Due to that, a CV is much longer than a resume, going up to even ten pages.
This is where your education matters more than your work experience, so it should be elaborated on in detail.
But how are you supposed to know whether you need a CV or resume for positions outside academia? The answer is pretty straightforward. If your career is evaluated according to your performance at the workplace and you’re not supposed to publish or present any research, you’ll need a resume.
How to Format Your CV Properly
The format of your CV is the very first thing that a hiring professional will notice. Thus, you need to submit a clean, sleek, and organized document to make a good first impression and compel a recruiter to continue reading until the end.
A well-formatted CV includes mandatory and additional sections. However, not all CVs are the same, so the fields included in the former may vary. Still, it typically lists the following:
CV summary or objective
Additional sections may or may not be listed; even if you decide not to do so, there will be little harm done. However, one of the CV tips says it’s recommended to include at least some, as they will add value to your document.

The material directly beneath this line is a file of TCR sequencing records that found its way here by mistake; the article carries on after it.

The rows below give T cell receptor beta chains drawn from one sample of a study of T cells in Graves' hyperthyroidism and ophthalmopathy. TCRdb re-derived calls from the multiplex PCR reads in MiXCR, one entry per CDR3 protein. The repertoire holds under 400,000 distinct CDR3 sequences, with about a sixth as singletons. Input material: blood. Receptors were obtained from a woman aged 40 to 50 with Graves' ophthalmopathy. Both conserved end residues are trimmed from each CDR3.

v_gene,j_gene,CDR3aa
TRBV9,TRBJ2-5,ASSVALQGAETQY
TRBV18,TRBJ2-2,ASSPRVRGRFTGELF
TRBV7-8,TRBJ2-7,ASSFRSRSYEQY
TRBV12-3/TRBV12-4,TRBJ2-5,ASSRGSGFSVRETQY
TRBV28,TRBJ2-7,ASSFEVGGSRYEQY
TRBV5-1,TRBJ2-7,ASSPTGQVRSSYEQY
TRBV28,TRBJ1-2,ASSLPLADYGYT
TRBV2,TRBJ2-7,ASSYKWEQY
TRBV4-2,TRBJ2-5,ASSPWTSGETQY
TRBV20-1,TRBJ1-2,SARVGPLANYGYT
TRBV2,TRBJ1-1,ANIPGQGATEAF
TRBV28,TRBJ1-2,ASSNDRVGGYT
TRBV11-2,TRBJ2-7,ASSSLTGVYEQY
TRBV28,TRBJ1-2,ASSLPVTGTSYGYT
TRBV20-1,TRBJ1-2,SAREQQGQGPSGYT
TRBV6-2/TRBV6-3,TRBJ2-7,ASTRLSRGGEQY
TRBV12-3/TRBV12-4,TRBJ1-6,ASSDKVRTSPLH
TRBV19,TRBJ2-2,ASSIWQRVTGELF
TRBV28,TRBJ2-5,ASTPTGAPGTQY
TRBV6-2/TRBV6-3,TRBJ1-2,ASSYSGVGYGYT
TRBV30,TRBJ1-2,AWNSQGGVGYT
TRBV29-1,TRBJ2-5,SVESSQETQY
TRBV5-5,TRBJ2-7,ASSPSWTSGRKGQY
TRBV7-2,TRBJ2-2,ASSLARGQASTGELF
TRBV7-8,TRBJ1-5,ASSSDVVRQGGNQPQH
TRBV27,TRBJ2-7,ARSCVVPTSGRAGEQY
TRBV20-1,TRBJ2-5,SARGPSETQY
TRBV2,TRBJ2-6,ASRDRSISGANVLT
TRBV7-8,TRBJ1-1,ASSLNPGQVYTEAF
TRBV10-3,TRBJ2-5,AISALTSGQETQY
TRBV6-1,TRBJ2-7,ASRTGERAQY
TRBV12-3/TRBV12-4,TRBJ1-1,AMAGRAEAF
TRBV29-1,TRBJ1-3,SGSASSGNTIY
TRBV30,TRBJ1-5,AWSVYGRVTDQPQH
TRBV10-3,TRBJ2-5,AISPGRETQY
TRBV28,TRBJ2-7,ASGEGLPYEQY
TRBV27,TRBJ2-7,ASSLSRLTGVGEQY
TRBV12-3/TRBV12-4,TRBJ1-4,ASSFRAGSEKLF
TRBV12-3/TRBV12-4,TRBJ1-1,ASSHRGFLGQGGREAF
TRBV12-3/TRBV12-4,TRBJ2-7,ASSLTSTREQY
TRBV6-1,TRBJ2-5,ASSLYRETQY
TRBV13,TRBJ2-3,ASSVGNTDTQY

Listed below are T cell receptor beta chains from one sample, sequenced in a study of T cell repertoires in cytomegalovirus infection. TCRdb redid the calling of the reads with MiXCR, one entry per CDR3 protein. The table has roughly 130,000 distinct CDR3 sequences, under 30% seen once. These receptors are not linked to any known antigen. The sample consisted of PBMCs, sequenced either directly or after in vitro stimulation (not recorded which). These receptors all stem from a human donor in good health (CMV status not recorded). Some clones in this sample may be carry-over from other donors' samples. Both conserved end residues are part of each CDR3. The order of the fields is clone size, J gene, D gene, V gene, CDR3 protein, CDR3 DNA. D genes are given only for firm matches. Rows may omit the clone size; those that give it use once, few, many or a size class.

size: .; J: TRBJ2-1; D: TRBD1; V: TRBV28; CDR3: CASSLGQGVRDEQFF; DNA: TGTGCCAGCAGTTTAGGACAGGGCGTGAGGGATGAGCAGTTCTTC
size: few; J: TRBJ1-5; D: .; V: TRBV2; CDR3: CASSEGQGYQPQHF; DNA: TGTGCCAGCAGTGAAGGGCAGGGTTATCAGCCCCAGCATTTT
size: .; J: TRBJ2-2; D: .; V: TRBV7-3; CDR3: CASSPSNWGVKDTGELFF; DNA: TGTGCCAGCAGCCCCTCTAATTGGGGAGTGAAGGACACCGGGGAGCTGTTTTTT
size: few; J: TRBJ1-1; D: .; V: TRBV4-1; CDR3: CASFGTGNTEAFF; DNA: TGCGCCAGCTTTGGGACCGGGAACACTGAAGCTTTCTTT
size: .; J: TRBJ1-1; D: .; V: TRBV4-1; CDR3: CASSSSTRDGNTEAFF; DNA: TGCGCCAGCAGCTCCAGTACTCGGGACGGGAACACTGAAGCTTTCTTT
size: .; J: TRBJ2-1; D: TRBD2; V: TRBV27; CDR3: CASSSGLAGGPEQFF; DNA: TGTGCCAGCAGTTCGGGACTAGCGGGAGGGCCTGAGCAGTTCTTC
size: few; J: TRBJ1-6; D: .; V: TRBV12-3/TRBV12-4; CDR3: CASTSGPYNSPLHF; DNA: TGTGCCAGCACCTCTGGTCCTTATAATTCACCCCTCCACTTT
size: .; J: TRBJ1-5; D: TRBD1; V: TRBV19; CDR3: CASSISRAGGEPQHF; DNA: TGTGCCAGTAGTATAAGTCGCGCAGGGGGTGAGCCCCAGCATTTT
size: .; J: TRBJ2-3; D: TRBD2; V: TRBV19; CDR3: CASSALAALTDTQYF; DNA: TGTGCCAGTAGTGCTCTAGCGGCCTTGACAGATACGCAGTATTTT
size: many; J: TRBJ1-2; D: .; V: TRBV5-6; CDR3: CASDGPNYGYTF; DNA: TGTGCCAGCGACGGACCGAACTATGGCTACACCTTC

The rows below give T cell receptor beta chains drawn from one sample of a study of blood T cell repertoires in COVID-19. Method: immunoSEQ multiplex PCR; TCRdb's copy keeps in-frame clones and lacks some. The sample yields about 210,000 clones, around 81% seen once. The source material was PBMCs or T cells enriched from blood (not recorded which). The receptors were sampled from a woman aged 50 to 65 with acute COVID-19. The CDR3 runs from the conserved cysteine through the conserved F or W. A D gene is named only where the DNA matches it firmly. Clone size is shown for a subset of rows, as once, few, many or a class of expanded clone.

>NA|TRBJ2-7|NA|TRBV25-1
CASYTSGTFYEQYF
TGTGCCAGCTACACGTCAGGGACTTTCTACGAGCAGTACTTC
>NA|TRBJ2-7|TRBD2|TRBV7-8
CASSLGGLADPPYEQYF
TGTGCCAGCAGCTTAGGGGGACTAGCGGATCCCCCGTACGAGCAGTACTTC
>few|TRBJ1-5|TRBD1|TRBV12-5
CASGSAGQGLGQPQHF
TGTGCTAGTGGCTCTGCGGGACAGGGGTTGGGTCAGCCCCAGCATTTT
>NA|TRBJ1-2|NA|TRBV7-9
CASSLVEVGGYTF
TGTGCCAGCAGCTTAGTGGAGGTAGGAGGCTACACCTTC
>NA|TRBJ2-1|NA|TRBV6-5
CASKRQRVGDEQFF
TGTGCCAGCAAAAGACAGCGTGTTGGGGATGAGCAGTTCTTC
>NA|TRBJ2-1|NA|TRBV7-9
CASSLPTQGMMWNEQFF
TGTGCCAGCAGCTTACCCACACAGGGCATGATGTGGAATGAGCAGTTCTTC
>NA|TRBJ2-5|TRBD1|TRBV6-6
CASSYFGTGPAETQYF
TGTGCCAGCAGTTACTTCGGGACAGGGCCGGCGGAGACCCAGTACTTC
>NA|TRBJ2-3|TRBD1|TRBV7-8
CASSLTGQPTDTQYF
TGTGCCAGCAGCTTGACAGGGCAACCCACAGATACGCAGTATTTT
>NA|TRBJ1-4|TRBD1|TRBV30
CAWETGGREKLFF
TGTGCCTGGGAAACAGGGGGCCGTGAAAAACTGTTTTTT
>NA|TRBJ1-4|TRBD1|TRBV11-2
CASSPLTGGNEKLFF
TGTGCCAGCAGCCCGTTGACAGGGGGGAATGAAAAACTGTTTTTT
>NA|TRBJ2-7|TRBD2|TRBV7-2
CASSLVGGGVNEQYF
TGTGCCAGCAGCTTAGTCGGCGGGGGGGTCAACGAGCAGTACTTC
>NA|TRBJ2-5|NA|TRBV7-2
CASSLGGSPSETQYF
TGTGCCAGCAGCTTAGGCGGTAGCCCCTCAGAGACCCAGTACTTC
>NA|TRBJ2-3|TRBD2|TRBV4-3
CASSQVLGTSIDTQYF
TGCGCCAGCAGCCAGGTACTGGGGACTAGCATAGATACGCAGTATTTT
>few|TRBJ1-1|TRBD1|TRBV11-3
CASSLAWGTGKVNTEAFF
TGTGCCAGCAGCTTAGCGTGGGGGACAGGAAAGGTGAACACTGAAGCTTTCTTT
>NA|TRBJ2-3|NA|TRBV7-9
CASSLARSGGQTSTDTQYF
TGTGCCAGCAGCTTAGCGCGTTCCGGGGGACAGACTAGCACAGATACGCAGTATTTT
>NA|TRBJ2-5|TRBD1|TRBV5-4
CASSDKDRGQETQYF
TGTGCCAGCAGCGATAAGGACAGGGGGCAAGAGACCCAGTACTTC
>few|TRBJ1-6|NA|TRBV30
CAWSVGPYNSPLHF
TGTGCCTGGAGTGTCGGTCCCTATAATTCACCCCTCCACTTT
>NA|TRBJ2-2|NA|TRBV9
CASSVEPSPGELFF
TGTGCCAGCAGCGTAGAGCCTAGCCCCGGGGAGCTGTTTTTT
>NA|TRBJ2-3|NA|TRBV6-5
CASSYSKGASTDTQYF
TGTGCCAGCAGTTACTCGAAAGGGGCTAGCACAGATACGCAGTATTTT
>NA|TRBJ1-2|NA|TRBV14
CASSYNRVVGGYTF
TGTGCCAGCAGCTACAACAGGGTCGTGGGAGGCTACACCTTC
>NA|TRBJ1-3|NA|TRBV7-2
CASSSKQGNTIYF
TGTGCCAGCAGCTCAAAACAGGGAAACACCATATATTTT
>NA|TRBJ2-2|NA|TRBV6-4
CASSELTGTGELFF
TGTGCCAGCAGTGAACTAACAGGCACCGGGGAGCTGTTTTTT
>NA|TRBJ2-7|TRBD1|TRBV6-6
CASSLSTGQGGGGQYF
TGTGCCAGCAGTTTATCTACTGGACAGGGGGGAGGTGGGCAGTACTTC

These sections encompass:
Courses and certifications
Hobbies and interests
Awards and publications
You should also mind the formatting rules to fill those fields in properly. A neat CV allows a hiring professional to find any information at a glance.
To achieve this, you need to pay attention to the type and size of fonts used, margins, line spacing, and overall design. All this matters more than you might think, as it directly affects the entire layout and coherence of your CV.
To format your document the right way, follow these rules:
CV Format Guidelines
Choose a professional-looking font and set the size to 10–12 pt.
Set one-inch margins on each side of the document.
Make headings visible by bolding and increasing the font size to 14–16 pt.
Set the line spacing at 1–1.15.
Avoid too many colors, graphics, designs, etc., as they may make your CV messy and unintelligible.
How To List Your Contact Information the Right Way
Listing the contact information properly is far more important than you might think, as it allows a recruiter to reach out to you. After all, what’s the point of creating a stellar CV if a hiring professional can’t get in touch with you because you failed to provide the correct contact information?
This section should include:
Contact Information Mandatory Details
Full name and professional title
Email address and phone number
Location (city and state will be enough)
Social media profiles or websites (optional)
This is what your contact information section should look like:
Contact Information Example
Jonathan Bach Video Creator email@example.com 510-375-6659 San Francisco, CA